Miller focuses on self-care practices for clients. For instance, clients might be using food to self-soothe, which can lead to obesity, diabetes and a whole host of other problems. Miller helps them to examine how the behavior is related to what they have been through and to identify what they are trying to soothe.

Miller also teaches her clients to tune in to their bodies. That can be extremely difficult because trauma survivors often use a kind of dissociation or “tuning out” as a survival mechanism, she explains. Clients who have been through physical trauma often exist, in essence, from the chin up, totally separating themselves from what is happening with their bodies, Miller says.

“Where in your body do you feel that anger?” Miller asks in trying to help them reestablish that whole-body connection. “Where do you feel the stress?”

According to Miller, yoga and mindfulness, particularly progressive muscle relaxation and diaphragmatic breathing, can be very useful for helping clients learn how to self-soothe and pay attention to how their bodies are responding to what they are doing.

On a more basic level, counselors can also play an essential role in ensuring that their clients get proper health care. “A lot of times I’ve found trauma patients don’t even go to the doctor,” Miller says. “Sometimes they may have issues with getting help, such as thinking there’s nothing they can do [to help the situation], and it all feels too hard. One of the questions I routinely ask is, ‘How long has it been since you had a good physical?’ If they say a year or more, I ask, ‘Would you go have one now? If not, why? What are your concerns? How can I help?’”

Miller says counselors can play an essential role in educating clients about the effects of trauma on the body and how that can cause chronic inflammation. Counselors can encourage clients to seek any needed medical care and also talk to them about what they can do personally to help counteract their bodies’ inflammatory responses, she says.

A partner in health

Another area where counselors can help clients with their physical health is by talking with them about why it is important to take medication, Miller says. She notes that in the general population, only about 50 percent of people who are prescribed medications for chronic conditions take them regularly. Counselors can uncover the legitimate concerns that get in the way of treatment compliance, Miller continues, such as the complexity of the regimen, whether the client has adequate access to obtain needed medication or treatment, and whether the client has easy access to the basics such as food, shelter and water.

It is also important for counselors to explore clients’ in-depth thoughts and feelings related to treatment, Miller says. For example, do they even believe in taking medication, or do they simply dislike taking pills?

Once counselors uncover the reasons that a client might not be adhering to medical regimens or engaging in healthy behavior, they should also consider whether the client is even ready to make a change, says Miller, adding that she finds motivational interviewing helpful in this regard.

Counselors can also help clients break down the change into small steps. For instance, Miller says, “When you talk about exercise, people think you are automatically talking about 60 minutes on the treadmill or kickboxing. [But] what is reasonable? If a person is very depressed, maybe you start [the process] in session. If it’s a decent day outside, can you do the session outside and maybe take a walk?”

Clients also need to be made aware that change is often slow, Miller says. If they did five minutes of exercise this week and didn’t exercise the week before, that five minutes is worth celebrating, she says.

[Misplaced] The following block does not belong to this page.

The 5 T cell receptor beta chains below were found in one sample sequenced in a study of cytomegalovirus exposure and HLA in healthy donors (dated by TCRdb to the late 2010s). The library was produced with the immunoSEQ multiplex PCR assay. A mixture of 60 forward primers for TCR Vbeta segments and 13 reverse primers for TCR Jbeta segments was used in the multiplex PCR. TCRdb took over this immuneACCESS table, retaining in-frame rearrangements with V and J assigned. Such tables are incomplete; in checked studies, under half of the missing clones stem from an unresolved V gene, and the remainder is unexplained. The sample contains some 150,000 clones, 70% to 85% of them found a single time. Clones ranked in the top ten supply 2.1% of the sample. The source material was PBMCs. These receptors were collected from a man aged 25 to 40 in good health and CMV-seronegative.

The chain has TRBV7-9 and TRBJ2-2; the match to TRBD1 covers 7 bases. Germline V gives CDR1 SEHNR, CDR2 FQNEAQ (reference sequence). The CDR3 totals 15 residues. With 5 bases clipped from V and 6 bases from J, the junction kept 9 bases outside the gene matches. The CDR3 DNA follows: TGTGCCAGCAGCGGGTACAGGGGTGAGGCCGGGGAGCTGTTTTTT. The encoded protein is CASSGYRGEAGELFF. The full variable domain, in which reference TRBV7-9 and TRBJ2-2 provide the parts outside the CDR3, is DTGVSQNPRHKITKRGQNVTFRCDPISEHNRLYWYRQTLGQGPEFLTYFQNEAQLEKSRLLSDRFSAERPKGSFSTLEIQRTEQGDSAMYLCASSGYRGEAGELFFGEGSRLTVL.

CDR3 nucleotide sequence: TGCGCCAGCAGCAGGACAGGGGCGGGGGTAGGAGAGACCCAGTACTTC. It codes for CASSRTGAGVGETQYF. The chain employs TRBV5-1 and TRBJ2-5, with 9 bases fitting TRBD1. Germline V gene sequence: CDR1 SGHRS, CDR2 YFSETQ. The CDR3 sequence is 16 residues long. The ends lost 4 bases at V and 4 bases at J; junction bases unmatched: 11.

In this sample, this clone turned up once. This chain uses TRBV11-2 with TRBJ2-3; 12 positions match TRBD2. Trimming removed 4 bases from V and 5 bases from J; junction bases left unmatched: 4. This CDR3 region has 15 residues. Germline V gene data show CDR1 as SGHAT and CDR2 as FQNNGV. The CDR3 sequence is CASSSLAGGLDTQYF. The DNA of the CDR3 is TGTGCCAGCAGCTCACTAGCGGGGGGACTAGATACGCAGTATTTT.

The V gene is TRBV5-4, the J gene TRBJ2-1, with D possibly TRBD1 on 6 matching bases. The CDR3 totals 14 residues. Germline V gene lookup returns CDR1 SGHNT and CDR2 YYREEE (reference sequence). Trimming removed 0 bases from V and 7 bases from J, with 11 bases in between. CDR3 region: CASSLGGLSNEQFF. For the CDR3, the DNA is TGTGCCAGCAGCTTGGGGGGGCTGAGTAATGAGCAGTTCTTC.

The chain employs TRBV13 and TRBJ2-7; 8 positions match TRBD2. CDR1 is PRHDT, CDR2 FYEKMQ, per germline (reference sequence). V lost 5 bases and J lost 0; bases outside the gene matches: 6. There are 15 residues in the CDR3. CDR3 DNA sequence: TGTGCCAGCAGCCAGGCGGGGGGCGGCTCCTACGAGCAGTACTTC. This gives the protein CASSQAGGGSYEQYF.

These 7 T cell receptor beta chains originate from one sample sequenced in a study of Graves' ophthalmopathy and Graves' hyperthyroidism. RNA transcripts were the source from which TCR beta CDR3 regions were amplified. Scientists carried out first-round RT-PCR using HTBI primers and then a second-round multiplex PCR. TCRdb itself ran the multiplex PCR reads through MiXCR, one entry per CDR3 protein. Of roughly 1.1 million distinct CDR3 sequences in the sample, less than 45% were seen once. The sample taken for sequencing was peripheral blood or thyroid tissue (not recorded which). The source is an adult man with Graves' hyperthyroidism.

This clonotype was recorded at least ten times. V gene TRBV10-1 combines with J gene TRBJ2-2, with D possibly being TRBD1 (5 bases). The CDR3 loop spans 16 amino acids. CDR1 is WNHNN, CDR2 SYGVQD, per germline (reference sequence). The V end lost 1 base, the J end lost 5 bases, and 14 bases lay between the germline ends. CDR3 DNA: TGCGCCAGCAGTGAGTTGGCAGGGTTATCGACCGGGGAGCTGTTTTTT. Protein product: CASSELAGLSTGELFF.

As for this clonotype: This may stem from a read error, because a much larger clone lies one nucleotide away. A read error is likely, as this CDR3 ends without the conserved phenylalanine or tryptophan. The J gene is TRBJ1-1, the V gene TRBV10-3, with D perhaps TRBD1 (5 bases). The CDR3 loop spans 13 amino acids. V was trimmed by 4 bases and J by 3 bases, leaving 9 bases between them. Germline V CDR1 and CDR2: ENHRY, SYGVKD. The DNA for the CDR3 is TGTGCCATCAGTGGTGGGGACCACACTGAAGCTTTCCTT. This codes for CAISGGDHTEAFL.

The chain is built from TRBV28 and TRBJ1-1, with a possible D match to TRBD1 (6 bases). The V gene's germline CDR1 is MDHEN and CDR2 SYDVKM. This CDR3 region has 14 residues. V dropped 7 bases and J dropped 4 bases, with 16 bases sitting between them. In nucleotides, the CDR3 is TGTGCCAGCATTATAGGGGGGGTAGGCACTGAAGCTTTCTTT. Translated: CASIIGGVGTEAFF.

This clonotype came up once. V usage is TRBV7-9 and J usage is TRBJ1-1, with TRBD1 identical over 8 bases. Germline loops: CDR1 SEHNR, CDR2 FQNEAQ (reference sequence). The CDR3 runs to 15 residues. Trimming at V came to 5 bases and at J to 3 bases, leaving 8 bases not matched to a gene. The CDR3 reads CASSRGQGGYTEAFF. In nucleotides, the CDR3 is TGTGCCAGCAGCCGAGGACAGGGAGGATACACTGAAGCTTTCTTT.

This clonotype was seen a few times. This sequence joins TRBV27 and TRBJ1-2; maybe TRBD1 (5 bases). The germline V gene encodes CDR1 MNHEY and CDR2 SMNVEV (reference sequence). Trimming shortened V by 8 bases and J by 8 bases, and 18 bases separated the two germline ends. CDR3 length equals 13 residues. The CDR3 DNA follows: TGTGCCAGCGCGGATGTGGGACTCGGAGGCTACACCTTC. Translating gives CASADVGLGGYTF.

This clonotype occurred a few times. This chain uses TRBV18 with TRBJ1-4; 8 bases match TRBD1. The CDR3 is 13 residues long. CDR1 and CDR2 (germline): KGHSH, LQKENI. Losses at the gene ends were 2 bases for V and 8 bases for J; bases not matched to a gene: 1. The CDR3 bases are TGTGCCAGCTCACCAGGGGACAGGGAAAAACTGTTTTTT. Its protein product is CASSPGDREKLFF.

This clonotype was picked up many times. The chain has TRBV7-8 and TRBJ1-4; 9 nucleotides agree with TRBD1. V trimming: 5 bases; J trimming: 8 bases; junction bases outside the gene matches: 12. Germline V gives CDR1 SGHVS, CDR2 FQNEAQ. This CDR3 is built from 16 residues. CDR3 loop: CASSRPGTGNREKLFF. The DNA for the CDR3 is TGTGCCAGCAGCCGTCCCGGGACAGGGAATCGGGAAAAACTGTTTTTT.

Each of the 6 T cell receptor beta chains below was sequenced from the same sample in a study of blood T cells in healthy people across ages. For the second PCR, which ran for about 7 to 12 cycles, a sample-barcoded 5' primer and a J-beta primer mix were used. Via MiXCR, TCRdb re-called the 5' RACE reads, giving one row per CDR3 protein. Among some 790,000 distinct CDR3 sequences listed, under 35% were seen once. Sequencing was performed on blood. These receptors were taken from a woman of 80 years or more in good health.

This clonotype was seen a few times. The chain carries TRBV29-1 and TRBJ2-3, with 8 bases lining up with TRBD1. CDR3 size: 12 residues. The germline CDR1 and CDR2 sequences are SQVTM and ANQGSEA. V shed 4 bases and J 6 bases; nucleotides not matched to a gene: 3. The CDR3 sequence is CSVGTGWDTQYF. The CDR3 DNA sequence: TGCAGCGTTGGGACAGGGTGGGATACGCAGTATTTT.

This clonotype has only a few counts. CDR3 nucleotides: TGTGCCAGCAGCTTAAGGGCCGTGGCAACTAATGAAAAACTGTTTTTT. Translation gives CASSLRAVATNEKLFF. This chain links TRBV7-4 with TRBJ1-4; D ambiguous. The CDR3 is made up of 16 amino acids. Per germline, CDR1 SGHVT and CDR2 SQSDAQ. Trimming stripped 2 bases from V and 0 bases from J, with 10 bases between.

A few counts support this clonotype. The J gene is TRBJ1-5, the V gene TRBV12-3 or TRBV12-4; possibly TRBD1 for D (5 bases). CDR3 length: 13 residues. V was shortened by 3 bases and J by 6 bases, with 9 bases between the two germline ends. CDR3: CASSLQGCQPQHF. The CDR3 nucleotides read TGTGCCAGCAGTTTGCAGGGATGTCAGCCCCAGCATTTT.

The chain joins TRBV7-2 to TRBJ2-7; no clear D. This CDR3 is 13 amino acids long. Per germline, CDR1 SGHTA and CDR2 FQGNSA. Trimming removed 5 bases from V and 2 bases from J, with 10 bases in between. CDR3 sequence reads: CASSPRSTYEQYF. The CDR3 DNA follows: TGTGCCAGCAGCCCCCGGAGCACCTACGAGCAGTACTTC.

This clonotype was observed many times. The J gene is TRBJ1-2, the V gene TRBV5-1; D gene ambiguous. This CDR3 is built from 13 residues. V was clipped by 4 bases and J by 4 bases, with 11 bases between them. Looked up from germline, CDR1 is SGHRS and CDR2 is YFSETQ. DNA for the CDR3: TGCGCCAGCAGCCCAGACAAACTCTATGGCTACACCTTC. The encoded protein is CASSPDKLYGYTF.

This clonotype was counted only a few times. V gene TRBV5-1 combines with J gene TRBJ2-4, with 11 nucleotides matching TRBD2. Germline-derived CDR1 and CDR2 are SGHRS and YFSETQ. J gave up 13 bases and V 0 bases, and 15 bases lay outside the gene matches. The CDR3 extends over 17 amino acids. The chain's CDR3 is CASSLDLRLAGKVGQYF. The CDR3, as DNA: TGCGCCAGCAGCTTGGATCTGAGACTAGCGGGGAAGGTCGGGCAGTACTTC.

Miller also works with clients on sleep hygiene, including tracking how much caffeine they ingest, how late in the day they stop consuming caffeine and the amount of sugar they eat. “Are they setting a sleep time?” asks Miller. “Are they being exposed to blue light? Is there a TV in the bedroom?”

She also helps clients develop a pre-bedtime routine and, if they have trouble going to sleep, encourages them to get up and do something boring until they feel sleepy again.

“If they are still having disrupted sleep and nightmares [even with sleep hygiene], I refer to a physician,” Miller says. “I’m not against someone taking a sleep medication if all other routes have failed because not getting sleep becomes a self-perpetuating cycle.”

Miller, like the other experts interviewed for this story, is an advocate for integrated care because it provides a more complete picture of — and a stronger connection between — clients’ physical and mental health. “If we have counselors who are embedded in primary care, we get a better picture of the client,” she says. “If we are separate, we’re not necessarily going to hear about how long they’ve been struggling with obesity or keeping their blood sugar down. We might not know that they’ve told the doctor that they’re struggling to take medicine regularly.”

 

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Additional resources

To learn more about the topics discussed in this article, take advantage of the following select resources offered by the American Counseling Association.

Counseling Today (ct.counseling.org)

Practice briefs (counseling.org/knowledge-center/practice-briefs)

  • “Wellness” by Dodie Limberg and Jonathan Ohrt
  • “Complex Trauma and Associated Diagnoses” by Greg Brack and Catherine J. Brack

Books and DVDs (counseling.org/publications/bookstore)

  • Relationships in Counseling and the Counselor’s Life by Jeffrey A. Kottler and Richard S. Balkin
  • A Counselor’s Guide to Working With Men edited by Matt Englar-Carlson, Marcheta P. Evans and Thelma Duffey
  • Stress Management: Understanding and Treatment (DVD) presented by Edna Brinkley

Podcast (counseling.org/knowledge-center/podcasts)

  • “The Brain, Connectivity and Sequencing” with Jaclyn M. Gisburne and Jana C. Harr

 

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Laurie Meyers is the senior writer for Counseling Today. Contact her at lmeyers@counseling.org.

Letters to the editor: ct@counseling.org

 

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Opinions expressed and statements made in articles appearing on CT Online should not be assumed to represent the opinions of the editors or policies of the American Counseling Association.